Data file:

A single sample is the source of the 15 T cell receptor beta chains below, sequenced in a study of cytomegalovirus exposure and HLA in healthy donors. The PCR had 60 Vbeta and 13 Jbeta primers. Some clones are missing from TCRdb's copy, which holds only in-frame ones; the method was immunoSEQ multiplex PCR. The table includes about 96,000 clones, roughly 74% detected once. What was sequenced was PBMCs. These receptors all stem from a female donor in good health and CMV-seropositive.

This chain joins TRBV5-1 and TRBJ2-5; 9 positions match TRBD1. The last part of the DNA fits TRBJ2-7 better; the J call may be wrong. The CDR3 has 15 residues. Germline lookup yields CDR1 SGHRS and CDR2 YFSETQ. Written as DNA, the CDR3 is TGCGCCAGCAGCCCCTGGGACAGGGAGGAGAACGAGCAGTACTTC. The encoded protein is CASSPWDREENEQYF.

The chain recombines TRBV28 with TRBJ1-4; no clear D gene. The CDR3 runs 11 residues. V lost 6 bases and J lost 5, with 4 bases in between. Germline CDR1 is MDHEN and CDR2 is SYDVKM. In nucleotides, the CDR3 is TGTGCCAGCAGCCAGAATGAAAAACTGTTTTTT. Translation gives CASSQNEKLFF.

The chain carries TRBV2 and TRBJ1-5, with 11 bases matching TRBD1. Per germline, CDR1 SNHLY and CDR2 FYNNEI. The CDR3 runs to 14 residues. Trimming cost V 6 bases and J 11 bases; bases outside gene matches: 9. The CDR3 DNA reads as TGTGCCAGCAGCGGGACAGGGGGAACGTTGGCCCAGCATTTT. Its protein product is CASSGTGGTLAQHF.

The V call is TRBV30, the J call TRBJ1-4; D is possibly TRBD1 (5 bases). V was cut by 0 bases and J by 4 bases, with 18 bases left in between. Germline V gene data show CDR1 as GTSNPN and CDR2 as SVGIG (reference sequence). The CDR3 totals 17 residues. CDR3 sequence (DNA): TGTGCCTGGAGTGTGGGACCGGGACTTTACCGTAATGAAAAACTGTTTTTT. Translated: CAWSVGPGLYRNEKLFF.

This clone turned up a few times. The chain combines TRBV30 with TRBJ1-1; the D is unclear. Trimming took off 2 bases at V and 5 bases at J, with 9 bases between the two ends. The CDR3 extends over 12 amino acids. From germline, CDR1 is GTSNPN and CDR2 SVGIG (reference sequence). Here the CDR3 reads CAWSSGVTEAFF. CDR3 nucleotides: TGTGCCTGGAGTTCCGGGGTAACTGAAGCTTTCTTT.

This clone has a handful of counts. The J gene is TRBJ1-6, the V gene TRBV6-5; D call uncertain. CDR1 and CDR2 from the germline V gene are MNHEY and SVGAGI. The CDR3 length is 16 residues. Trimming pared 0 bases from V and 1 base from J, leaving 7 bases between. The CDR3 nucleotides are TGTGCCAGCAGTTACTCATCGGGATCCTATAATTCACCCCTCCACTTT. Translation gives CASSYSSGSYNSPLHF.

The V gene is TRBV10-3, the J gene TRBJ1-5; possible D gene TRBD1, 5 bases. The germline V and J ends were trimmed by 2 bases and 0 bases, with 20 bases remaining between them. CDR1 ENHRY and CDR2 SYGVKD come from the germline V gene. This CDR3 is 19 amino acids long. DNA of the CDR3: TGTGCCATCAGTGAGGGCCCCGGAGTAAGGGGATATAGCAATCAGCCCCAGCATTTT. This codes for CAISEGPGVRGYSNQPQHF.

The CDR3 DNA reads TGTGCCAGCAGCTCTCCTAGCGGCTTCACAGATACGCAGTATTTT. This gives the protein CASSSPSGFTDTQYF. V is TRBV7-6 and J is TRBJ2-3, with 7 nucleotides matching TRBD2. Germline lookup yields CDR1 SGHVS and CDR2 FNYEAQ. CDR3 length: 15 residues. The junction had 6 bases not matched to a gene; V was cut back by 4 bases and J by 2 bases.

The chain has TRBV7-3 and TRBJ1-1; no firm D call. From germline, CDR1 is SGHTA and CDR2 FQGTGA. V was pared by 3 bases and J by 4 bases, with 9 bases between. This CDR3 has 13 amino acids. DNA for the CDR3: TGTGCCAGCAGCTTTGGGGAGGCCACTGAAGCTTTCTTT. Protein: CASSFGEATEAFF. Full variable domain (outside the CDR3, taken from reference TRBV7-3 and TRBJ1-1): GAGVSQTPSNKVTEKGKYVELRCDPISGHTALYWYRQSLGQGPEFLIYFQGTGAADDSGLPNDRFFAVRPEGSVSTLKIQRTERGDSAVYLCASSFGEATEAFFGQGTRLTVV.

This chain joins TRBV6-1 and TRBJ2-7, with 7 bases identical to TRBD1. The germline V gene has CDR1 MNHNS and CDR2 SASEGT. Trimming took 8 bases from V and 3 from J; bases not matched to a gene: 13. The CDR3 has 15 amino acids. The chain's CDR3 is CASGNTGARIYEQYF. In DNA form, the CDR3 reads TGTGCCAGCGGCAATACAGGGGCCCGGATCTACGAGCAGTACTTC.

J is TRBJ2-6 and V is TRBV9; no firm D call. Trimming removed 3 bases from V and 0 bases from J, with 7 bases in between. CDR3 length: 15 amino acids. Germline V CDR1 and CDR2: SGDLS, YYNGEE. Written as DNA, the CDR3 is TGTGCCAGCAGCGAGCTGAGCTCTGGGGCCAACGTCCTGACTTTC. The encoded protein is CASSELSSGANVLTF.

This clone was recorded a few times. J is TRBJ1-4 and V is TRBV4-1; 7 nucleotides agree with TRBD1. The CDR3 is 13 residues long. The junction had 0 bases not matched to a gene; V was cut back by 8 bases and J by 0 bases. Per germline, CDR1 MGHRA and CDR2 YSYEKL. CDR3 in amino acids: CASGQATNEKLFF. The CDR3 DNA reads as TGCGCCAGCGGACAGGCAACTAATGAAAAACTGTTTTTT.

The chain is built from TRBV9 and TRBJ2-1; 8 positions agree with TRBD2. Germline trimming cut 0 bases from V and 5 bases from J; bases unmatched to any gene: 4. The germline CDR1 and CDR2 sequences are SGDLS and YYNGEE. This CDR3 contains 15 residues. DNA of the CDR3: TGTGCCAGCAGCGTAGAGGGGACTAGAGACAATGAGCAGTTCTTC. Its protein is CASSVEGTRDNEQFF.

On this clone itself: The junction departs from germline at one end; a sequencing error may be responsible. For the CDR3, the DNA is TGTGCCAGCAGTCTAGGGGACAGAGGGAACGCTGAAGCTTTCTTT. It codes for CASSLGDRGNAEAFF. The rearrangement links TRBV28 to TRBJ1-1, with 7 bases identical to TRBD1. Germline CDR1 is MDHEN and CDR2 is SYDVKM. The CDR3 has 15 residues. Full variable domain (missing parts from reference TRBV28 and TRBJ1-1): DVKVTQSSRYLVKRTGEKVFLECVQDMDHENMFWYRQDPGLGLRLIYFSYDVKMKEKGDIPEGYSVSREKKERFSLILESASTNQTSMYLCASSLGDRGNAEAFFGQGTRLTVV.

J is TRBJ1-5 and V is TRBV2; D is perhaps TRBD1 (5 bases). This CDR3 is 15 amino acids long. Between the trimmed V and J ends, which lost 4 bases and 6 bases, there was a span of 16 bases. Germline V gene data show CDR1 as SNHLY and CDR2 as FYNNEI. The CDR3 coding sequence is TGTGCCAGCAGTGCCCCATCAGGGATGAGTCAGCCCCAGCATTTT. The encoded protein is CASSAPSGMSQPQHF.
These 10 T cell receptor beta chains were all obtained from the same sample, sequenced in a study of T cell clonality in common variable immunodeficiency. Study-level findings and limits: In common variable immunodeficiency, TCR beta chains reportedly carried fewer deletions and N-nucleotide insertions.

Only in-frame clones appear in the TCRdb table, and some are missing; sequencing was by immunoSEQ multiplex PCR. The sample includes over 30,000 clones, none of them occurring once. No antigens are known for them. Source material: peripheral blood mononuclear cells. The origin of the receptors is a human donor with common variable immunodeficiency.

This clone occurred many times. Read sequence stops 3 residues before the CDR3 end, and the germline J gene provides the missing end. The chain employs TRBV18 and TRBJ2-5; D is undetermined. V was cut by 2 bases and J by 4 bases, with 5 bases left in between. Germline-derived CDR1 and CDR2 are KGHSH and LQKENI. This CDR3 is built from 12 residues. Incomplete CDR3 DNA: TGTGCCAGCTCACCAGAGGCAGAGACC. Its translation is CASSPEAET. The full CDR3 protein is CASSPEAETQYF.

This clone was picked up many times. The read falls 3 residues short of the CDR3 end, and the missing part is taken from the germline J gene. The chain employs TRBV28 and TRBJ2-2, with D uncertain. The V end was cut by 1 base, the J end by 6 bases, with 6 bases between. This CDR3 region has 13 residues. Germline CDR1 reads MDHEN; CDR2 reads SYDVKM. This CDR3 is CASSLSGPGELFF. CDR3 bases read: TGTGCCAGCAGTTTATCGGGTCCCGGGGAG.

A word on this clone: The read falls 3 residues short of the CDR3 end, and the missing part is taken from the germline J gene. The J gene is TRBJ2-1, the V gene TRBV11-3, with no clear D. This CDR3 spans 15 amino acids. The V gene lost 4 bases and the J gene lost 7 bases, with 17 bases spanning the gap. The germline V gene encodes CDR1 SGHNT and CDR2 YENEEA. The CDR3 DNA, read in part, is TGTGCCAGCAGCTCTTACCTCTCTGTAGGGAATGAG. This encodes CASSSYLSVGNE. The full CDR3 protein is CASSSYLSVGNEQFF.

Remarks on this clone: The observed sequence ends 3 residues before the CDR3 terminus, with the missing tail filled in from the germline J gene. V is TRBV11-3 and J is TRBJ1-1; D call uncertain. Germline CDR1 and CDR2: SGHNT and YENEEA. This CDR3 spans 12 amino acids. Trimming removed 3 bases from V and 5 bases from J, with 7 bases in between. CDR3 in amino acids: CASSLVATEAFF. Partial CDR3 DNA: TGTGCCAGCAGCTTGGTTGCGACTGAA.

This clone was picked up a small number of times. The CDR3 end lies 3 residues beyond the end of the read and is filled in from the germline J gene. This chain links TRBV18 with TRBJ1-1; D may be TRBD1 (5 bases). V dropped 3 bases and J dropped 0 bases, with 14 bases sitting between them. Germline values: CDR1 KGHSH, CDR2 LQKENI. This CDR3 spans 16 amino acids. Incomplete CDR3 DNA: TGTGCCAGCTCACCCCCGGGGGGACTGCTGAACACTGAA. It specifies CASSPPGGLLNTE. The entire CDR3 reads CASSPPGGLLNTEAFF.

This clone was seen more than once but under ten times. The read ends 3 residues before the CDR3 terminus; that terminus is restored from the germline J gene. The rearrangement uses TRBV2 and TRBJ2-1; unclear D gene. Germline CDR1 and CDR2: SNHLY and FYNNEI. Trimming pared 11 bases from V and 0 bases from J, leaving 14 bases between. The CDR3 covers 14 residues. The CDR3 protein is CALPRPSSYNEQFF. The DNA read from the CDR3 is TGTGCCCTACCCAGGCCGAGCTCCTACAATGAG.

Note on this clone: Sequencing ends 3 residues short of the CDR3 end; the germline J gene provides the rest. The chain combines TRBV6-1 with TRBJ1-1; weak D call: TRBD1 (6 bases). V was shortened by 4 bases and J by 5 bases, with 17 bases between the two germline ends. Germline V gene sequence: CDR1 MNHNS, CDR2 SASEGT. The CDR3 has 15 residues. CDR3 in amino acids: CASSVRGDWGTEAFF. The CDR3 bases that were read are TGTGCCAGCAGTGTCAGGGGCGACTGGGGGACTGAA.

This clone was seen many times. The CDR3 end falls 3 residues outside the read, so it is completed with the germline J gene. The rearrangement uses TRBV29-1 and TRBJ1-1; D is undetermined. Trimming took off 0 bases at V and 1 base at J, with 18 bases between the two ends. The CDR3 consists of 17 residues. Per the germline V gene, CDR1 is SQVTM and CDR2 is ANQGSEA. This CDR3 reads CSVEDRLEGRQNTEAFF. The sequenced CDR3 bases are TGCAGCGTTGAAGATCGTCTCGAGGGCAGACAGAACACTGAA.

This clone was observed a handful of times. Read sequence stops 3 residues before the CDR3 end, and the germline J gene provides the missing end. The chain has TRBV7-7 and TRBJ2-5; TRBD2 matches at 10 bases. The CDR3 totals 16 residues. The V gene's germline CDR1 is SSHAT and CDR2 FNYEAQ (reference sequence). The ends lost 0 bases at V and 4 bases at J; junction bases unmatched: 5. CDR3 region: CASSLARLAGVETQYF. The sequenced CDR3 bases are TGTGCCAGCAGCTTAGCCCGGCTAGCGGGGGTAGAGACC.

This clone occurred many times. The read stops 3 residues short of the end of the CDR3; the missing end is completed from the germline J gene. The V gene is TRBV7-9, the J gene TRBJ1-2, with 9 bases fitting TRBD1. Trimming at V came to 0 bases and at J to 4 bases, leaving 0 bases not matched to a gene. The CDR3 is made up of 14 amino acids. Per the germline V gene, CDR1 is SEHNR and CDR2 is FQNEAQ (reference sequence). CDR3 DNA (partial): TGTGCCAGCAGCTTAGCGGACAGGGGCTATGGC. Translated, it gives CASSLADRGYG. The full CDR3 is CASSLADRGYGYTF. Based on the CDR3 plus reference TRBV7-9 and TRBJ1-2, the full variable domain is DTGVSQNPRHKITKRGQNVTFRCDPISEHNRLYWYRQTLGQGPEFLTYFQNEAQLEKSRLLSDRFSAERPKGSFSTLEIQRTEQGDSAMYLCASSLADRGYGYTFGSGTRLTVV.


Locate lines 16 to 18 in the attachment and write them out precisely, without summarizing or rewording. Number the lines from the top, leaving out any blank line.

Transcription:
J is TRBJ1-5 and V is TRBV2; D is perhaps TRBD1 (5 bases). This CDR3 is 15 amino acids long. Between the trimmed V and J ends, which lost 4 bases and 6 bases, there was a span of 16 bases. Germline V gene data show CDR1 as SNHLY and CDR2 as FYNNEI. The CDR3 coding sequence is TGTGCCAGCAGTGCCCCATCAGGGATGAGTCAGCCCCAGCATTTT. The encoded protein is CASSAPSGMSQPQHF.
These 10 T cell receptor beta chains were all obtained from the same sample, sequenced in a study of T cell clonality in common variable immunodeficiency. Study-level findings and limits: In common variable immunodeficiency, TCR beta chains reportedly carried fewer deletions and N-nucleotide insertions.

Only in-frame clones appear in the TCRdb table, and some are missing; sequencing was by immunoSEQ multiplex PCR. The sample includes over 30,000 clones, none of them occurring once. No antigens are known for them. Source material: peripheral blood mononuclear cells. The origin of the receptors is a human donor with common variable immunodeficiency.